After the Election Commission raised the possibility of registered but unrecognised political parties being used to launder black money, the government is said to be mulling action.
The EC's warning had come after the Modi regime declared that political parties could deposit the withdrawn notes of Rs 500 and Rs 1,000 in their accounts without facing income tax scrutiny, unlike ordinary people. The EC's straight talk left the government red-faced.
In an exclusive conversation with Catch, Chief Election Commissioner Nasim Zaidi explained the problem. Political parties are not required to declare the sources of donations below Rs 20,000 and because of this cap, "there are possibilities that these parties may be conduits for what we call anonymous or opaque funds and others refer to as black money".
"We have been getting reports from the ground on this, although we can't say it definitely," Zaidi said.
To address the problem, the EC has suggested lowering the cap to Rs 2,000, while the Law Commission has asked for limiting "anonymous donations" to Rs 20 crore annually or 20% of all funds received in a year, whichever is less.
Political parties, on their part, have cited the difficulty of keeping track of small donations received at rallies and public meetings to oppose lowering the cap.
Zaidi said an enquiry conducted between 2005 and 2010 had revealed that nearly 400 parties registered with the EC were not contesting elections. "We removed them from our active register. But we can't de-register them for we do not have that power," Zaidi said, adding the EC had advised the Income Tax department to not exempt these parties from tax.
The EC has registered nearly 1,900 parties across India but most of them don't contest elections; hundreds, in fact, have not even been heard of. An exercise is now underway to examine the number of active parties.
Asked if "demonetisation" would bring more transparency to the funding of parties, Zaidi said it was far from enough. Pointing out that parties don't file even "contribution reports", he listed some of the reforms that could usher in cleaner funding - "ceiling on poll expenditure, contribution reports with even details of donations under Rs 20,000, limit of Rs 20 crore per year on cash donations, declaration of paid news as a corrupt practice, empowerment of EC to countermand an election where credible evidence of abuse of money power is found".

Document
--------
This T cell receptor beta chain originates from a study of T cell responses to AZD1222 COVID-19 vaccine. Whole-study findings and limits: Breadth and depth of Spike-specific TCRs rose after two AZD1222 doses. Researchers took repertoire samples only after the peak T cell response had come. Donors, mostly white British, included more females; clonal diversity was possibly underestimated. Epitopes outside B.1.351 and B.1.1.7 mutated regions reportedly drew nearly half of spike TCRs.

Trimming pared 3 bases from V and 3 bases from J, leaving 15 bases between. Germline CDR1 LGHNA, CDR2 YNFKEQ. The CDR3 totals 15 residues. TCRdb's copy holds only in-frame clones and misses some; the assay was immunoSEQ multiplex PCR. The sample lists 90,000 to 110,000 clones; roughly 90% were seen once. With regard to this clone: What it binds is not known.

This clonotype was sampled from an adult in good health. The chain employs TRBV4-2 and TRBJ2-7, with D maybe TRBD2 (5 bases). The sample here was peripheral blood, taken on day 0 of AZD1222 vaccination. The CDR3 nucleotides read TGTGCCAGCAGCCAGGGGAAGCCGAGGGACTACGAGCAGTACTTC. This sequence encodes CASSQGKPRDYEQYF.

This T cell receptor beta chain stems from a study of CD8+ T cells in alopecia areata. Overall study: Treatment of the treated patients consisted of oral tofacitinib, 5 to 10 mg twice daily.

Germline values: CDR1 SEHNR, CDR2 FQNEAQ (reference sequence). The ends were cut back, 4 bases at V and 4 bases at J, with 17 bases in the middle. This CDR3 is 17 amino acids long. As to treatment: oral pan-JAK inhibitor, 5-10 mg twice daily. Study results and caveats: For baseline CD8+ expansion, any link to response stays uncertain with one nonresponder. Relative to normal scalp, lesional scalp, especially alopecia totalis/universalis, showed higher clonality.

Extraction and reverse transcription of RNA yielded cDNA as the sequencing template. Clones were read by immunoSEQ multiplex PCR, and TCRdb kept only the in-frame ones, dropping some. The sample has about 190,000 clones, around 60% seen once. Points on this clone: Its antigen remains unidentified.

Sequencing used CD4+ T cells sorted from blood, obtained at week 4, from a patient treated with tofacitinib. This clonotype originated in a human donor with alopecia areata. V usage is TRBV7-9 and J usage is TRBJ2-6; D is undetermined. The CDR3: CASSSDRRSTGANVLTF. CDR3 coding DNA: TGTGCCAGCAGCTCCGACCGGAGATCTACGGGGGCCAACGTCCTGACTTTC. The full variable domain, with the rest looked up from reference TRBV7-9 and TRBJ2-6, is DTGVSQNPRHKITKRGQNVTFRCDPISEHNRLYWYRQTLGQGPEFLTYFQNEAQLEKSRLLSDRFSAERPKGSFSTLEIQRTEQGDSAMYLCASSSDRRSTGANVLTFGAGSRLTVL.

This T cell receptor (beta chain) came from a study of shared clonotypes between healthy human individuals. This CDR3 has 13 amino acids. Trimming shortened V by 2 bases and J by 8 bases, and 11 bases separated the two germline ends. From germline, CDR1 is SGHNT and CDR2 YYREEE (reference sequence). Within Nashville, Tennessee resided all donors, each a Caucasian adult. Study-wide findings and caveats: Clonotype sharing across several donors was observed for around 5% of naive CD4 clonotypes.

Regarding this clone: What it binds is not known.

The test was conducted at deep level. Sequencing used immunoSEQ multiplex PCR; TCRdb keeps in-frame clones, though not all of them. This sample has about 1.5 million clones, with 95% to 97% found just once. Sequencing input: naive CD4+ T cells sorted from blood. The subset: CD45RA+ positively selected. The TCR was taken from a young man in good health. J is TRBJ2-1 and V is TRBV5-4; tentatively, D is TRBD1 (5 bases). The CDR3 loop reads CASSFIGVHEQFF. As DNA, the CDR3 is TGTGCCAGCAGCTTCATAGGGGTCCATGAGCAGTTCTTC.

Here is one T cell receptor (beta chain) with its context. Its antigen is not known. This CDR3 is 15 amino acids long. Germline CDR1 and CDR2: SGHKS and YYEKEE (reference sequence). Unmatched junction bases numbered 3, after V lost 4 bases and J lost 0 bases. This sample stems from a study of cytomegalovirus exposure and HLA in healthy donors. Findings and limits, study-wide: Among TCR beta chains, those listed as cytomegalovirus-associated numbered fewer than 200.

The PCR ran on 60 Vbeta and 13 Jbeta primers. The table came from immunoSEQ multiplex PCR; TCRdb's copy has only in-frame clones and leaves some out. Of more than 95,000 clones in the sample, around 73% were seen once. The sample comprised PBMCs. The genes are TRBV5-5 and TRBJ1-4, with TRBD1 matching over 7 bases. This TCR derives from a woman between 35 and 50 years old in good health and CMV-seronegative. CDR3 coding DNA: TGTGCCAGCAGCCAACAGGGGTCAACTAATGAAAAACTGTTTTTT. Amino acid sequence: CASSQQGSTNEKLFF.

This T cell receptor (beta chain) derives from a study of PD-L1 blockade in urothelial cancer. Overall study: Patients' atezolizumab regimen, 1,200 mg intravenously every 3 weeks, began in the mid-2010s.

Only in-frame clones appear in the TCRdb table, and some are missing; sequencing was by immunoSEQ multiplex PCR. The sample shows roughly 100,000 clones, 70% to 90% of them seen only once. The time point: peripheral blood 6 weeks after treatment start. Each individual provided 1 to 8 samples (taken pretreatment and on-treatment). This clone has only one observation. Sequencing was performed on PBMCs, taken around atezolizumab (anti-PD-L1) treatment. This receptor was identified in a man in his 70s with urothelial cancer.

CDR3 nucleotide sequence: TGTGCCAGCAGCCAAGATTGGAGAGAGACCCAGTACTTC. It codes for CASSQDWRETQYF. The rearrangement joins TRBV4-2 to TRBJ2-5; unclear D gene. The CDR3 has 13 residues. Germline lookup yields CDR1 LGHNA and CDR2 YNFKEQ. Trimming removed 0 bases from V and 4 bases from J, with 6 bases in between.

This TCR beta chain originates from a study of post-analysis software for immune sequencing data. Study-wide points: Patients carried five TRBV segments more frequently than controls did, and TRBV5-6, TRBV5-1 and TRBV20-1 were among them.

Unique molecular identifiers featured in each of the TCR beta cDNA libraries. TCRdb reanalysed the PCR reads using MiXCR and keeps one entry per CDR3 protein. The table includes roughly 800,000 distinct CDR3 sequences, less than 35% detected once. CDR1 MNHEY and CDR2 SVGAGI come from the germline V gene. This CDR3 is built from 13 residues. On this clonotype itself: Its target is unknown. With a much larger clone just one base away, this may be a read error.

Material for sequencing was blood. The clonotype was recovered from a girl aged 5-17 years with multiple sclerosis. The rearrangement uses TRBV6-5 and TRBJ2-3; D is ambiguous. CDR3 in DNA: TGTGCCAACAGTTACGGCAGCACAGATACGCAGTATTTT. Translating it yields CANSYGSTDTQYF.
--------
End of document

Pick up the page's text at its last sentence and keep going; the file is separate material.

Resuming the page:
In all, the EC has proposed a package of 47 election reforms to the Law Commission but its report is lying with the law ministry.
And while the country is preoccupied with matters of money - black and white; cash and cashless - the EC is gearing up for a crucial round of elections, in Uttar Pradesh, Uttarakhand, Goa, Manipur and Punjab. The commission has refused to divulge details, but speculation is rife that the polls, likely to be conducted together, would be announced sometime this month.
Zaidi spoke about this and more. Excerpts from the conversation.
There are reports that the central government has consulted the EC over advancing the date of the budget. Could you share some details?
We have not received any such information.
What happens if the government presents the budget while the Model Code of Conduct is in place? Can it announce sops like low tax rates? Or would that be a violation of the MCC?
As of today, we have no information. And since no model code of conduct is in place it would not be appropriate for me to comment on it. However, once the elections are announced and the MCC is in force, then if the government intimates us, we will examine it in the light of EC's positions in 2009 or other precedents, and advise the government if necessary.
In 2009, the EC had issued an advisory stating that to contribute to healthy democratic practice, the convention being followed says most states, instead of presenting the full budget, go for a Vote on Account for 3-4 months where a general election is imminent or when the polls have been announced and the MCC is in place. The EC, in deference to state legislatures, and having regard for such a convention and propriety, would not like to lay down a precept or prescribe a course of action. However, it would advise that states going to polls go for a Vote on Account.